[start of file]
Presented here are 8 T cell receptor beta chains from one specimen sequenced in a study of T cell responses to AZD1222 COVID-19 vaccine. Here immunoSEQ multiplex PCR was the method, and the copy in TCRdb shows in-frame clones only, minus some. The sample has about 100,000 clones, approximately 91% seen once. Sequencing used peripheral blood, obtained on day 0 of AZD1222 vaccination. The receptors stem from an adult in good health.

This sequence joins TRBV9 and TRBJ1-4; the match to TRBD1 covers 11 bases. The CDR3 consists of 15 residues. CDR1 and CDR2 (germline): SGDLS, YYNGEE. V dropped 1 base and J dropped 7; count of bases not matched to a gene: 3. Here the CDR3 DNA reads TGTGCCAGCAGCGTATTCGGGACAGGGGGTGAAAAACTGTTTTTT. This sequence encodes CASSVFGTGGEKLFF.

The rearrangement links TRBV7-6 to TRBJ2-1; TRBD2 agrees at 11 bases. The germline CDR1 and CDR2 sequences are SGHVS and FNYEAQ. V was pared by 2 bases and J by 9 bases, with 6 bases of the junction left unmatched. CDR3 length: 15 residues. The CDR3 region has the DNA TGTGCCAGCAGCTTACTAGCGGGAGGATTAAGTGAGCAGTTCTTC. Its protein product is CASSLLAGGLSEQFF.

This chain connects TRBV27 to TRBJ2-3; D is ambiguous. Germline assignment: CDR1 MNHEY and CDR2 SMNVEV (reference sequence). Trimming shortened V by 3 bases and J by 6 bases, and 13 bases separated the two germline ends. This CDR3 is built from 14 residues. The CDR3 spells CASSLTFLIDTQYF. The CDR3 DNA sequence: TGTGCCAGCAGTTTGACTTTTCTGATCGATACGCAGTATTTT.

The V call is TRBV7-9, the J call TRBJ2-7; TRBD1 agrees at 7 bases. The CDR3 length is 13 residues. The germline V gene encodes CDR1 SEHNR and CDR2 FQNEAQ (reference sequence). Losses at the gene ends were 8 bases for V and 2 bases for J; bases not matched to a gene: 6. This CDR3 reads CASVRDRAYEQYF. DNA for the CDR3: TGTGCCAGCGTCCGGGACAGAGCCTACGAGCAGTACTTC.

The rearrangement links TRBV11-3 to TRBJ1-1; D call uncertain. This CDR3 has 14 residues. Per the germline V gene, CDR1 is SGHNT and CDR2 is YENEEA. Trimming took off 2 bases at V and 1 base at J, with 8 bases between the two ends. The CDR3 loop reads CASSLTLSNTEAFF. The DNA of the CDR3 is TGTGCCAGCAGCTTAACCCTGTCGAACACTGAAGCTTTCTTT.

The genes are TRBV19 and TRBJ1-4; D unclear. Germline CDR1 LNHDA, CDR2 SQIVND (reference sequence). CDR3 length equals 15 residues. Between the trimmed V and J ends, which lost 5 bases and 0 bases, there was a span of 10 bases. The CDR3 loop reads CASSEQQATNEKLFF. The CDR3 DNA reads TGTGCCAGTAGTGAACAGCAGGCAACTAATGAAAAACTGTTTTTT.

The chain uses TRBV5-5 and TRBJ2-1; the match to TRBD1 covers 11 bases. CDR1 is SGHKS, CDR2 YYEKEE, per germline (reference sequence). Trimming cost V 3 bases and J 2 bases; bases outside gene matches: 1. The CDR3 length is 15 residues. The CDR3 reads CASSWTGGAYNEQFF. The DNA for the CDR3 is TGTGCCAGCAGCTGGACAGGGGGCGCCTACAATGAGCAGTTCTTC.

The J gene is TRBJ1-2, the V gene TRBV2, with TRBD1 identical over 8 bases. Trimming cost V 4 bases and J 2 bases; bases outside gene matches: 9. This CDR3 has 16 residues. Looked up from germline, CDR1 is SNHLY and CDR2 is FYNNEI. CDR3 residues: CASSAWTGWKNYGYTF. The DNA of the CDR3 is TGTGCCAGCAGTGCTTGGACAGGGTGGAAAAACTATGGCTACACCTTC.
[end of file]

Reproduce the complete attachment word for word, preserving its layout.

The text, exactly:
Presented here are 8 T cell receptor beta chains from one specimen sequenced in a study of T cell responses to AZD1222 COVID-19 vaccine. Here immunoSEQ multiplex PCR was the method, and the copy in TCRdb shows in-frame clones only, minus some. The sample has about 100,000 clones, approximately 91% seen once. Sequencing used peripheral blood, obtained on day 0 of AZD1222 vaccination. The receptors stem from an adult in good health.

This sequence joins TRBV9 and TRBJ1-4; the match to TRBD1 covers 11 bases. The CDR3 consists of 15 residues. CDR1 and CDR2 (germline): SGDLS, YYNGEE. V dropped 1 base and J dropped 7; count of bases not matched to a gene: 3. Here the CDR3 DNA reads TGTGCCAGCAGCGTATTCGGGACAGGGGGTGAAAAACTGTTTTTT. This sequence encodes CASSVFGTGGEKLFF.

The rearrangement links TRBV7-6 to TRBJ2-1; TRBD2 agrees at 11 bases. The germline CDR1 and CDR2 sequences are SGHVS and FNYEAQ. V was pared by 2 bases and J by 9 bases, with 6 bases of the junction left unmatched. CDR3 length: 15 residues. The CDR3 region has the DNA TGTGCCAGCAGCTTACTAGCGGGAGGATTAAGTGAGCAGTTCTTC. Its protein product is CASSLLAGGLSEQFF.

This chain connects TRBV27 to TRBJ2-3; D is ambiguous. Germline assignment: CDR1 MNHEY and CDR2 SMNVEV (reference sequence). Trimming shortened V by 3 bases and J by 6 bases, and 13 bases separated the two germline ends. This CDR3 is built from 14 residues. The CDR3 spells CASSLTFLIDTQYF. The CDR3 DNA sequence: TGTGCCAGCAGTTTGACTTTTCTGATCGATACGCAGTATTTT.

The V call is TRBV7-9, the J call TRBJ2-7; TRBD1 agrees at 7 bases. The CDR3 length is 13 residues. The germline V gene encodes CDR1 SEHNR and CDR2 FQNEAQ (reference sequence). Losses at the gene ends were 8 bases for V and 2 bases for J; bases not matched to a gene: 6. This CDR3 reads CASVRDRAYEQYF. DNA for the CDR3: TGTGCCAGCGTCCGGGACAGAGCCTACGAGCAGTACTTC.

The rearrangement links TRBV11-3 to TRBJ1-1; D call uncertain. This CDR3 has 14 residues. Per the germline V gene, CDR1 is SGHNT and CDR2 is YENEEA. Trimming took off 2 bases at V and 1 base at J, with 8 bases between the two ends. The CDR3 loop reads CASSLTLSNTEAFF. The DNA of the CDR3 is TGTGCCAGCAGCTTAACCCTGTCGAACACTGAAGCTTTCTTT.

The genes are TRBV19 and TRBJ1-4; D unclear. Germline CDR1 LNHDA, CDR2 SQIVND (reference sequence). CDR3 length equals 15 residues. Between the trimmed V and J ends, which lost 5 bases and 0 bases, there was a span of 10 bases. The CDR3 loop reads CASSEQQATNEKLFF. The CDR3 DNA reads TGTGCCAGTAGTGAACAGCAGGCAACTAATGAAAAACTGTTTTTT.

The chain uses TRBV5-5 and TRBJ2-1; the match to TRBD1 covers 11 bases. CDR1 is SGHKS, CDR2 YYEKEE, per germline (reference sequence). Trimming cost V 3 bases and J 2 bases; bases outside gene matches: 1. The CDR3 length is 15 residues. The CDR3 reads CASSWTGGAYNEQFF. The DNA for the CDR3 is TGTGCCAGCAGCTGGACAGGGGGCGCCTACAATGAGCAGTTCTTC.

The J gene is TRBJ1-2, the V gene TRBV2, with TRBD1 identical over 8 bases. Trimming cost V 4 bases and J 2 bases; bases outside gene matches: 9. This CDR3 has 16 residues. Looked up from germline, CDR1 is SNHLY and CDR2 is FYNNEI. CDR3 residues: CASSAWTGWKNYGYTF. The DNA of the CDR3 is TGTGCCAGCAGTGCTTGGACAGGGTGGAAAAACTATGGCTACACCTTC.